A New Source for Quantum Light

Physics 17, 51
A new device consisting of a semiconductor ring produces pairs of entangled photons that could be used in a photonic quantum processor.
Q. Zhou/University of Electronic Science and Technology of China
Dragon optics. Zhou and his colleagues created this fanciful image in honor of the Chinese Year of the Dragon (2024). The dragons symbolize the gallium nitride ring. One dragon absorbs photons from a laser (left), while the second dragon emits entangled photons (right).

Quantum light sources produce entangled pairs of photons that can be used in quantum computing and cryptography. A new experiment has demonstrated a quantum light source made from the semiconductor gallium nitride. This material provides a versatile platform for device fabrication, having previously been used for on-chip lasers, detectors, and waveguides. Combined with these other optical components, the new quantum light source opens up the potential to construct a complex quantum circuit, such as a photonic quantum processor, on a single chip.

Quantum optics is a rapidly advancing field, with many experiments using photons to carry quantum information and perform quantum computations. However, for optical systems to compete with other quantum information technologies, quantum-optics devices will need to be shrunk from tabletop size to microchip size. An important step in this transformation is the development of quantum light generation on a semiconductor chip. Several research teams have managed this feat using materials such as gallium aluminum arsenide, indium phosphide, and silicon carbide. And yet a fully integrated photonic circuit will require a range of components in addition to quantum light sources.

With the aim of eventually building such a full circuit, Qiang Zhou of the University of Electronic Science and Technology of China and colleagues put their sights on gallium nitride. This material is well known for its use in the first blue LEDs—a development that was recognized with the 2014 Nobel Prize in Physics (see Notes from the Editors: Blue Was the Hardest Color). Recent work has shown that gallium nitride grown on sapphire can be used for a number of quantum-optical functions, such as lasing, optical filtering, and single-photon detection. “The gallium nitride platform offers promising prospects for advancing photonic quantum chips in the near future,” Zhou says.

H. Zeng et al. [1]
Mini-photon source. A laser (left) sends light down a waveguide that is coupled to a gallium nitride microring resonator (blue circle on the green square). The light that exits to the right is analyzed by a series of devices, revealing an interference pattern for photon pairs having wavelengths corresponding to resonances of the ring.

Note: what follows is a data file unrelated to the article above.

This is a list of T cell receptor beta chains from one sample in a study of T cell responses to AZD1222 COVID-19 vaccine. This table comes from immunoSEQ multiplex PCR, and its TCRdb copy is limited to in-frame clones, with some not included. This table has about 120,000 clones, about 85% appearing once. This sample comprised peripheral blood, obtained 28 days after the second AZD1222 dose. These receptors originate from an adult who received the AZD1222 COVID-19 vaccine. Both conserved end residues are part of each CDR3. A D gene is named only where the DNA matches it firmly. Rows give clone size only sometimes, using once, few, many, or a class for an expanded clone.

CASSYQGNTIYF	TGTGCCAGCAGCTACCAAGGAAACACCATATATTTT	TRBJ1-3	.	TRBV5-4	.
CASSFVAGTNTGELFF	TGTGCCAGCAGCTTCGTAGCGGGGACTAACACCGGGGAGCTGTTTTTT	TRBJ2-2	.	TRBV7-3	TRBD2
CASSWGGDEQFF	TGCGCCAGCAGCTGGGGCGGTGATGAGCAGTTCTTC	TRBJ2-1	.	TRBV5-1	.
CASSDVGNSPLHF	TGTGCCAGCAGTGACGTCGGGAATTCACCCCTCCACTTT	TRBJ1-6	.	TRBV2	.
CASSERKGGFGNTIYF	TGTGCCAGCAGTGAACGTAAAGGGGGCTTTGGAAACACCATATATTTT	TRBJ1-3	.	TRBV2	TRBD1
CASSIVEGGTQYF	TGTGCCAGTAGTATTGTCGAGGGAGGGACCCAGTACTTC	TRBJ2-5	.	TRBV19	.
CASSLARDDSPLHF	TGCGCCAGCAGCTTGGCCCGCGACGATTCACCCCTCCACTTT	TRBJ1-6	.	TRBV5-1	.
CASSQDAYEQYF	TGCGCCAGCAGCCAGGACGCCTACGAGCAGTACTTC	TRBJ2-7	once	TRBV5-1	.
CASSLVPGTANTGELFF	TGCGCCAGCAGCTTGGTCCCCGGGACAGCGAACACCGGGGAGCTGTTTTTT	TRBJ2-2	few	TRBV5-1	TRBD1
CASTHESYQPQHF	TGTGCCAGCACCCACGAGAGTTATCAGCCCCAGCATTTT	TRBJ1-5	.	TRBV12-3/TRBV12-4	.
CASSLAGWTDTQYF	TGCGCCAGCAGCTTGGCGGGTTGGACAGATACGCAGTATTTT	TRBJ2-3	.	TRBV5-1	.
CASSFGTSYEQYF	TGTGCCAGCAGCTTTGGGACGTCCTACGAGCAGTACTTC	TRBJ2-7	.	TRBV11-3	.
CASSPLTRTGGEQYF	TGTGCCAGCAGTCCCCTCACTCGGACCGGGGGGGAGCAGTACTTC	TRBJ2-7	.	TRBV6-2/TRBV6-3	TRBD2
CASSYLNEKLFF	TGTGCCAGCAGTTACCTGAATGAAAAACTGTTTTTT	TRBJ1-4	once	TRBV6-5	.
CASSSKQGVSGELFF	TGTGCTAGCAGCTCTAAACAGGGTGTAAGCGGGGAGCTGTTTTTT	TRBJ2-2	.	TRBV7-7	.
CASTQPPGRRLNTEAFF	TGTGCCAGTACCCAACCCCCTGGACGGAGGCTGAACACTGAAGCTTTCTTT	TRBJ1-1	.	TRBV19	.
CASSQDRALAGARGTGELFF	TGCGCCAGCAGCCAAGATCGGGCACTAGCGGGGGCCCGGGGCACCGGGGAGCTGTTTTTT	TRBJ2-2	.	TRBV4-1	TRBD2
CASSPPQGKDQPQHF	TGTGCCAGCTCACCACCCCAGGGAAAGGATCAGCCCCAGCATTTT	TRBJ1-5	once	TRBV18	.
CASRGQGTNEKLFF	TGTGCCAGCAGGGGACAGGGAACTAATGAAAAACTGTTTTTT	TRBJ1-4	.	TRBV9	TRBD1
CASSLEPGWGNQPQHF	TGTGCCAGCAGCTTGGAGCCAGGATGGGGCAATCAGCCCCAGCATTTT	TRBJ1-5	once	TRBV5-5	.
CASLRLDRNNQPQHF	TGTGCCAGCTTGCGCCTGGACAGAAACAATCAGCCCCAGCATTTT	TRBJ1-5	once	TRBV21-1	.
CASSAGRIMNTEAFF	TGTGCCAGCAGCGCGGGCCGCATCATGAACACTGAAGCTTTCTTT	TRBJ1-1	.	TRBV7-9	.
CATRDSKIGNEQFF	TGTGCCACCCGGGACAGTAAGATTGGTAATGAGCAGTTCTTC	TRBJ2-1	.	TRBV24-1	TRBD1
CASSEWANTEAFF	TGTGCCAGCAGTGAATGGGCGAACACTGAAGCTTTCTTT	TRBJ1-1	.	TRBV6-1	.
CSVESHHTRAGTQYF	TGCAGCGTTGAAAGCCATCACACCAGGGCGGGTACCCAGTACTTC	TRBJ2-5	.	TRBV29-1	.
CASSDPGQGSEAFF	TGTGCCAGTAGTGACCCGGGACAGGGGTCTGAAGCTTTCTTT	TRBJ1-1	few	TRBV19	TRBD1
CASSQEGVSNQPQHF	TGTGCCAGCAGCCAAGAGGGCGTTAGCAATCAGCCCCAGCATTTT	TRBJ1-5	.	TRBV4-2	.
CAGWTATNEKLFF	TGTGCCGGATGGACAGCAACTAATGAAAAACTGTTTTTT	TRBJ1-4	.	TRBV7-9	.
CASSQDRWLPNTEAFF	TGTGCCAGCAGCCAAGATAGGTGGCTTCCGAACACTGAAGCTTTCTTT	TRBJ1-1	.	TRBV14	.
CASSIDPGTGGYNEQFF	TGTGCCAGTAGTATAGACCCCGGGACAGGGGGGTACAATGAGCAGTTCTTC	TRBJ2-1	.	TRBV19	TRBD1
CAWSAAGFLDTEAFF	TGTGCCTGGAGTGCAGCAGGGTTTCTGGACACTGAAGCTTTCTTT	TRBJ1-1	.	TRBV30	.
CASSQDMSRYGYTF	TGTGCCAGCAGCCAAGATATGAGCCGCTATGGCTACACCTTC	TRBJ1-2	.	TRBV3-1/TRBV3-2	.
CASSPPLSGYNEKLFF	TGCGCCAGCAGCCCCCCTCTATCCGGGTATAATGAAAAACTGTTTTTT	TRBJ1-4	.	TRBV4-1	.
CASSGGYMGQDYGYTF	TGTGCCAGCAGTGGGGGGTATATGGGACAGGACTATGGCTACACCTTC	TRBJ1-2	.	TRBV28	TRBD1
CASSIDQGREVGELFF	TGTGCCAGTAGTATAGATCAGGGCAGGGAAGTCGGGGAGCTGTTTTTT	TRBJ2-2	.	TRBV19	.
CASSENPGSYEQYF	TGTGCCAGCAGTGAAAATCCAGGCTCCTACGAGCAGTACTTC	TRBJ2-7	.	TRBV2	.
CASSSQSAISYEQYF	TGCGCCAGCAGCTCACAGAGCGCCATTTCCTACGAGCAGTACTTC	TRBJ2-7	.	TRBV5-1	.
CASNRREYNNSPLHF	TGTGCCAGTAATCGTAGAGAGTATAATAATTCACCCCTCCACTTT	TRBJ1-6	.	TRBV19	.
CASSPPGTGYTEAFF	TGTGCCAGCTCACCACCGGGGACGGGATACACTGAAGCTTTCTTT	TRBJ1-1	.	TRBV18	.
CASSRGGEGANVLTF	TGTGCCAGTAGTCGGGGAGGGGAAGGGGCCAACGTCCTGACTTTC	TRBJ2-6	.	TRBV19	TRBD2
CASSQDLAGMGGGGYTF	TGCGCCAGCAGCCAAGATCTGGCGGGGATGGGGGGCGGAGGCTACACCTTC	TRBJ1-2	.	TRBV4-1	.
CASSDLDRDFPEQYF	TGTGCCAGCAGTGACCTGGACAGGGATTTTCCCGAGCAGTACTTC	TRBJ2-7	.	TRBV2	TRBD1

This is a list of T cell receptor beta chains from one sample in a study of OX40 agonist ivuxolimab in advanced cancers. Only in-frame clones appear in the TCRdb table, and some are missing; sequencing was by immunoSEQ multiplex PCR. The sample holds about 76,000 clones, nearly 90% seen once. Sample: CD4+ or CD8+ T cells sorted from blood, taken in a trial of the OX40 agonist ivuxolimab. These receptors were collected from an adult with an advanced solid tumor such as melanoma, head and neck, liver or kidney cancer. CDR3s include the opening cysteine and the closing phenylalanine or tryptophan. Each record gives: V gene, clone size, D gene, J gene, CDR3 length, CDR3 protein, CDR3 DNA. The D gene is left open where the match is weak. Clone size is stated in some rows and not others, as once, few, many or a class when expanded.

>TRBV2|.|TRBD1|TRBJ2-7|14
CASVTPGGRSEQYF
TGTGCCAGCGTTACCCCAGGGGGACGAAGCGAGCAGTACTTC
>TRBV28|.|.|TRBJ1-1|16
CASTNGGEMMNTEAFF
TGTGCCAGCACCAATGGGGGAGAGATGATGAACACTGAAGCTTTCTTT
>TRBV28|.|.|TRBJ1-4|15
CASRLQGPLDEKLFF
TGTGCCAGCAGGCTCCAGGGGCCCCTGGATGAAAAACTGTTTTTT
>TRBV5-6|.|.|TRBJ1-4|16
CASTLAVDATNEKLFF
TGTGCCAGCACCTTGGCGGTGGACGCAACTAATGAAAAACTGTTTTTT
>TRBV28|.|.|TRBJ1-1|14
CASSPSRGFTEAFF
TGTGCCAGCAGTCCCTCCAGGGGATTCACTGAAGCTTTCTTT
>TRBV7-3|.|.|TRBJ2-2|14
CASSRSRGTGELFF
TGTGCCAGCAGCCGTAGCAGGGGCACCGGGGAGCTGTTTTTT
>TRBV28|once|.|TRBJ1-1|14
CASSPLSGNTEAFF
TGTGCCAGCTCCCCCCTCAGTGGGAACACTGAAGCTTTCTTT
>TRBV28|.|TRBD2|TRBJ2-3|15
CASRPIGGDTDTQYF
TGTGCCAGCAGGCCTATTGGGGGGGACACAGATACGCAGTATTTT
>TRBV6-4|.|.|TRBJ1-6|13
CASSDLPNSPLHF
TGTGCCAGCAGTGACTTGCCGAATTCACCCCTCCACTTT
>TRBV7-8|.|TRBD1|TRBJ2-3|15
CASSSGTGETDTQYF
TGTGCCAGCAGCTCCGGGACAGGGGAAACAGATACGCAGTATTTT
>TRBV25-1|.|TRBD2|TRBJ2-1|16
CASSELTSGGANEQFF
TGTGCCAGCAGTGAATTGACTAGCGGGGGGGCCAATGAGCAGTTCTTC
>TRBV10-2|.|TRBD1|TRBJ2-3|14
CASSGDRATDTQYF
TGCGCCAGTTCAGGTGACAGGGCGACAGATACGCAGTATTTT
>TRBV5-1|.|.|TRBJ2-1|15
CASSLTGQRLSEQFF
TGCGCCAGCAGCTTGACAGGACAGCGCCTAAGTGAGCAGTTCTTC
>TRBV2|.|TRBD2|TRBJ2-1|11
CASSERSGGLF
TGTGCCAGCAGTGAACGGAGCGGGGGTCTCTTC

To create a gallium nitride quantum light source, Zhou and colleagues grew a film of the material on a sapphire substrate and then etched a 120-µm-diameter ring in the film. In this structure, photons can travel around the ring, similar to the way that sound waves travel around the curved walls of a whispering gallery (see Viewpoint: Tiny Resonators Generate a Large Optical Spectrum). Next to the ring, the researchers etched a waveguide for transmitting infrared laser light. A coupling between the two optical elements allows some laser photons to pass from the waveguide into the ring.

In the experiments, a detector recorded the spectrum of the waveguide’s output light, revealing discrete dips at multiple wavelengths. Those dips corresponded to resonances in the ring—when a particular photon’s wavelength fits an integer number of times within the ring’s circumference. Resonant photons in the waveguide can enter the ring and become trapped inside.

However, thanks to an effect called four-wave mixing (see Synopsis: Photonic Matchmaking), pairs of resonant photons entering the ring can sometimes annihilate, causing a new pair of resonant photons (at different wavelengths) to be created and exit through the waveguide. The two photons in each exiting pair are expected to be entangled with each other. To verify this entanglement, the team performed measurements on pairs of coincident photons, showing that they generate an interference pattern—stripes of light and dark fringes—when imaged. (By contrast, nonentangled pairs would produce one broad, bright spot.)

The level of interference—characterized by the amount of contrast between light and dark fringes—is a measure of the degree of entanglement of the photons. The degree of entanglement produced by the gallium nitride ring was comparable to the level measured for other quantum light sources, Zhou says. “We demonstrate that gallium nitride is a good quantum material platform for photonic quantum information, in which the generation of quantum light is crucial,” he says.

“Quantum optics has evolved with a tremendous pace in recent years,” says quantum optics expert Thomas Walther from the Technical University of Darmstadt in Germany. He says that moving forward will require components that are small, robust, efficient, and relatively easy to manufacture. To this end, Zhou and his colleagues have demonstrated that gallium nitride is a promising material for making the pump source, the quantum light source, and the single photon detectors. Having one platform for all these devices “would constitute a major step forward, as this could reduce the cost for manufacturing such systems, as well as make them much more compact and rugged than they are today,” he says.

–Michael Schirber

Michael Schirber is a Corresponding Editor for Physics Magazine based in Lyon, France.


  1. H. Zeng et al., “Quantum light generation based on GaN microring toward fully on-chip source,” Phys. Rev. Lett. 132, 133603 (2024).

Subject Areas

OpticsQuantum Physics

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